Forty-five year old Square to get facelift


Following a postponement in Week Four of this term, the proposal for the re-design of Alexandra Square was unveiled on Wednesday of Week Five.

Work on the new plans is set to commence in April 2010, starting with the closure of bus stops in the underpass and the clearance of the square paving in Alexandra Square. The re-open of the underpass is estimated to be mid-September, in preparation for the return of students to campus at the beginning of October.

There are two potential options for the plans with the final design yet to be decided upon.

Option One involves a new ramp near the steps heading up towards Bowland, allowing easier wheelchair access as well as double height steps in front of the Learning Zone for seating. There will be seating planters around existing trees as well as entirely new granite paving with a creative design across the span of the whole square, and the covered pathway by Waterstones will be more opened out.

In addition, this option envisages blue LED strips of light along the edge of each of the granite paving slabs, each strip representing a college. The aim of this proposal was to amalgamate the colleges in a place that is central and integral to the university.

Option Two is similar to the first; however the granite paving will be laid out in a different design, and the blue LED lighting will not be installed.

Both options involve a lift in a glazed tower that will descend to the underpass enabling better access for wheelchair users. The underpass itself will be entirely rejuvenated, the entrances to each of the stairwells being transformed into much lighter spaces compared to the current entryways. The new entrance will also include feature walls displaying a bus timetable, notice boards and a payphone.

The construction of the lift pit and shaft is proposed to begin in May along with the construction of the new steps and ramp in front of the Learning Zone and the refurbishment of the stairwells. The waterproofing of the underpass and construction of the feature walls will occur in June. The final components of the re-design will be the new paving in Alexandra Square in July and the installation of the lift and refurbishment of arcade canopies in August.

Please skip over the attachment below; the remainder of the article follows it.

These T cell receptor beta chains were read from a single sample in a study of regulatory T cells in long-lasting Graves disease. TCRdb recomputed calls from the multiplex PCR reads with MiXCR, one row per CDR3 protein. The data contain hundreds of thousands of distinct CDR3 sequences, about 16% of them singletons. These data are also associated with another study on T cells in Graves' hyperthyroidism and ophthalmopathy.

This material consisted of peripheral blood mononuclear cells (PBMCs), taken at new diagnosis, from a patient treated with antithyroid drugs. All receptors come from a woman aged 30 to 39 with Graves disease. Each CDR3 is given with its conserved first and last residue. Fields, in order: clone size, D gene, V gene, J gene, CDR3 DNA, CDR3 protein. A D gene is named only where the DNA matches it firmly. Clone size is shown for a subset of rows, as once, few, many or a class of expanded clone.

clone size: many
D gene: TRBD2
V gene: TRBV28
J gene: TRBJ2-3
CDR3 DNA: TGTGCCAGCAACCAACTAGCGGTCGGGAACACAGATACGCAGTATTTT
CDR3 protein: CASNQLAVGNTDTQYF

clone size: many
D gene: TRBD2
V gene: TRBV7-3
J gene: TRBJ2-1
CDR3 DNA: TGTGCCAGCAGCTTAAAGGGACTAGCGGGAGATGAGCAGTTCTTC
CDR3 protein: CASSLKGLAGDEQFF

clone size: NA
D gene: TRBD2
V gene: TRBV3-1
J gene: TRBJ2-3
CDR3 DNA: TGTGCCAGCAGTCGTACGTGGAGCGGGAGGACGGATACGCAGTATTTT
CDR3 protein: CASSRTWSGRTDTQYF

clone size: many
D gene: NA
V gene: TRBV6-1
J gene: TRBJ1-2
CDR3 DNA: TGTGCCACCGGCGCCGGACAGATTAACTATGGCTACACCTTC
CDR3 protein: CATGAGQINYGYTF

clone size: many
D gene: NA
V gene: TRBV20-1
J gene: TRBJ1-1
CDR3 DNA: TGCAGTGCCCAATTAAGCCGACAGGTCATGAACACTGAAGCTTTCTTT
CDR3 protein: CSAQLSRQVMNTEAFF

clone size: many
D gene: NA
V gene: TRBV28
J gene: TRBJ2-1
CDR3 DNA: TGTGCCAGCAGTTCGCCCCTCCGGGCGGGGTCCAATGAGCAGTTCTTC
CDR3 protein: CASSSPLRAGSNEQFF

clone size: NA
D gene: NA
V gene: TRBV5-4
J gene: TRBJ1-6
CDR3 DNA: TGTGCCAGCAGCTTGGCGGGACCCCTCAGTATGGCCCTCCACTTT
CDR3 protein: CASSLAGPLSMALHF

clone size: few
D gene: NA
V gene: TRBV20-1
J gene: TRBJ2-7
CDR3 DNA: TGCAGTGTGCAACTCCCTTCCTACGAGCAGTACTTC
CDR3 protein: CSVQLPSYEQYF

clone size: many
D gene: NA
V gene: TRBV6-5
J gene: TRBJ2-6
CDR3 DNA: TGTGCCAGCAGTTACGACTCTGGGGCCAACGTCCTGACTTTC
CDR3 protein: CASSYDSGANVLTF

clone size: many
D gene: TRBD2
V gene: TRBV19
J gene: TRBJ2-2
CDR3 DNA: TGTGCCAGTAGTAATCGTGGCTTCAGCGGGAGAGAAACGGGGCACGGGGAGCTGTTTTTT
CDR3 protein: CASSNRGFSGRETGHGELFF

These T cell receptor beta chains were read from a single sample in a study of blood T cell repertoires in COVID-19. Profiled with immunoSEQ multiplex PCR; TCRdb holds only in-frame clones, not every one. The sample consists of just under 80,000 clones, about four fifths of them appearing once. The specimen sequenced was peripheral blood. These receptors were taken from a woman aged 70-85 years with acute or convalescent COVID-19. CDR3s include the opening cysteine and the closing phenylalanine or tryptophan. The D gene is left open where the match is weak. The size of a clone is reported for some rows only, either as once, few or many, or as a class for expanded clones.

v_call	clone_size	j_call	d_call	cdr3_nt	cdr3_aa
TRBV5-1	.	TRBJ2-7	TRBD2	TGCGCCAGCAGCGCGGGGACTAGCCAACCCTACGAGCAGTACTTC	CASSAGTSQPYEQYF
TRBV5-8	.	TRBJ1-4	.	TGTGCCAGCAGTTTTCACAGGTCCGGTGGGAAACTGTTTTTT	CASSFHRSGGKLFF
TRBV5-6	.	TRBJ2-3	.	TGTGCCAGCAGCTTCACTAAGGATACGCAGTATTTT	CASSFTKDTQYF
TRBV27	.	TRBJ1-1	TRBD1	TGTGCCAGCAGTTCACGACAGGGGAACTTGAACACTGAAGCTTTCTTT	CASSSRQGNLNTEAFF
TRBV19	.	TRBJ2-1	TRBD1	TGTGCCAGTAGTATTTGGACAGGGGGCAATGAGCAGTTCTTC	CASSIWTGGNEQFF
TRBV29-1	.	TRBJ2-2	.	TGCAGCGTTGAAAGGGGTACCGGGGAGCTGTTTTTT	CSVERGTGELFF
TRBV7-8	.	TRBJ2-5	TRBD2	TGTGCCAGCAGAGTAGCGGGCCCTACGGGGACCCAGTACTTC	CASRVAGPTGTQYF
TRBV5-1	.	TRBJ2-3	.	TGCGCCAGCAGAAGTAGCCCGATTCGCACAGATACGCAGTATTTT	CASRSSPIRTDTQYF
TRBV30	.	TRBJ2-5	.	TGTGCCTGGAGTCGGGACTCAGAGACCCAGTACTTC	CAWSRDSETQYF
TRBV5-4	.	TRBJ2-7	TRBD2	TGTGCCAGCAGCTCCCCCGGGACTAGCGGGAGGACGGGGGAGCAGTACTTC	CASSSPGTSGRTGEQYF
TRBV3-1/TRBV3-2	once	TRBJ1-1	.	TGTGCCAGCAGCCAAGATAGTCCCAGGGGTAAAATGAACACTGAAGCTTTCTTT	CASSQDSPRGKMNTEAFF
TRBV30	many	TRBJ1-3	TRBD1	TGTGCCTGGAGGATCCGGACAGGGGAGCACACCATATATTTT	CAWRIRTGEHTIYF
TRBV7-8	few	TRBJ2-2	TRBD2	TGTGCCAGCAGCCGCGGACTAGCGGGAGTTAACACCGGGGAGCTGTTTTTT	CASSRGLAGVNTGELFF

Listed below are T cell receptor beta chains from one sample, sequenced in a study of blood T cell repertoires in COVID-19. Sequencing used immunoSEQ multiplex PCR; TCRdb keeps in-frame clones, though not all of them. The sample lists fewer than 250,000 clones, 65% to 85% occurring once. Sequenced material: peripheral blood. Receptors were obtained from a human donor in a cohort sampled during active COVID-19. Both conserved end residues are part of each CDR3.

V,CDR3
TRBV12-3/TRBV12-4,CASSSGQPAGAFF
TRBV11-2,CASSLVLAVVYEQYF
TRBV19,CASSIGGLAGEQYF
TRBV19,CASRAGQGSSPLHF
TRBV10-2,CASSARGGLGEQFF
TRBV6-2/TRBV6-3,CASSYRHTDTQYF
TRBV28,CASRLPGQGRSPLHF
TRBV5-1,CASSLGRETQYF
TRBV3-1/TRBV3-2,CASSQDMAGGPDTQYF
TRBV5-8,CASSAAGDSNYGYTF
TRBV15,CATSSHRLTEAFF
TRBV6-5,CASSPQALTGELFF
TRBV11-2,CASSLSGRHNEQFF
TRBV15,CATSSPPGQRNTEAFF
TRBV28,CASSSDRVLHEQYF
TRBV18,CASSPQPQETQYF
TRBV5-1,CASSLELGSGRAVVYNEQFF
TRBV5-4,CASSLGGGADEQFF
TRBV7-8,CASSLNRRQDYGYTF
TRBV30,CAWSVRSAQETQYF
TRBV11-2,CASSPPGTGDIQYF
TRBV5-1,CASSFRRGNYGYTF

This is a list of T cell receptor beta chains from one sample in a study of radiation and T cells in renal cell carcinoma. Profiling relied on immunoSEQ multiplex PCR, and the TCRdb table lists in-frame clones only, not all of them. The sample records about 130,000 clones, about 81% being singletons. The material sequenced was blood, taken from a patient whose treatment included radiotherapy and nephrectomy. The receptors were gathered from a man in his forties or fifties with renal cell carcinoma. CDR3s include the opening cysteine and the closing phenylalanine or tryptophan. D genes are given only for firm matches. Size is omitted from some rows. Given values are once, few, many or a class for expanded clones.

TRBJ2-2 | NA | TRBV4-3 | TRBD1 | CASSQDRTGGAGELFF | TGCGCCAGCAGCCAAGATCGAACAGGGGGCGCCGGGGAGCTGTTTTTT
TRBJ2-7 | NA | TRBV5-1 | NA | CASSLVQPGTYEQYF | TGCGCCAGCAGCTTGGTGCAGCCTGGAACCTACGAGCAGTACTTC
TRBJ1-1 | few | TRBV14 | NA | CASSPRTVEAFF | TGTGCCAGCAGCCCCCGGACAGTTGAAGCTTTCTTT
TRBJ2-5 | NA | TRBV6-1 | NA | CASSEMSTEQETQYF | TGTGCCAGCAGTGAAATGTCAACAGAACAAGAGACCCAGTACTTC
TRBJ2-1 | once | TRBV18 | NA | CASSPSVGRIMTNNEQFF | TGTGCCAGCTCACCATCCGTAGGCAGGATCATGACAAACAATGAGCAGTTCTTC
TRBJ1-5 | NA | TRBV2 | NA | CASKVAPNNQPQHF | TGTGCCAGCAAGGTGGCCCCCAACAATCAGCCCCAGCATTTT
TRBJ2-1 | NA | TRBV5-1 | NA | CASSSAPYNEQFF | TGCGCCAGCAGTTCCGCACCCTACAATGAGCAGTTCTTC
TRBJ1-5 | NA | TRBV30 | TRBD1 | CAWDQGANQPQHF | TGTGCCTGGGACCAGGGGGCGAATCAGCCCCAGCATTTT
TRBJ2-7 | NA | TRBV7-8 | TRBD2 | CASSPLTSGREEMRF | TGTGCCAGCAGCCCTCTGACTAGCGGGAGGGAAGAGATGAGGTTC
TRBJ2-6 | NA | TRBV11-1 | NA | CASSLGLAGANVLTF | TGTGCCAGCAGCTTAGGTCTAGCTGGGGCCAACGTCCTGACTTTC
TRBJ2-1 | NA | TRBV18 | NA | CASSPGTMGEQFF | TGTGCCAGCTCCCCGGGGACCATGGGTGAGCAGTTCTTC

Option One is believed to be the most popular at the moment, with students feeling it to be the “classier” and “cooler” option. One student said: “I’ve always thought Alexandra Square and the Underpass have needed an overhaul and these plans are even better than what I had in mind.”

Another student commented that though the designs were good, the Underpass would benefit from seating, possibly in the form of a wooden bench that ran the length of the wall between the two stairwells, calling this “A simple construction, [that] would provide much needed seating space without the need for any major construction, [that] would make waiting for the bus much less of a pain.”

“I do think that the new proposed design can only be an improvement as the Underpass is a little dark and I am reluctant to go there at night unless I have to,” added another student.

One student also pointed out that the ramp for wheelchair access should be fitted with a fenced edge, in order to make it totally safe.

It is hoped that these criticisms and praises of the new designs will be taken on by Facilities when work begins on the rejuvenation of the Square and its surrounding area.

Mark Swindlehurst, the university’s Director of Facilities has spoken about the new design of the Square. “The new design for Alexandra Square has addressed many of the issues that were raised during the consultation period in 2009.”

He added: “The most significant element of the [Option One] design is where it brings the colleges of Lancaster University into the heart of its most important space by introducing the lines showing the names of the colleges between their location and the area which they are named after, symbolising very strongly the importance of the collegiate system and demonstrating further the University’s commitment to its colleges.”

He continued to say he felt “the choice of high quality materials and the retention of the simple design will work well.”

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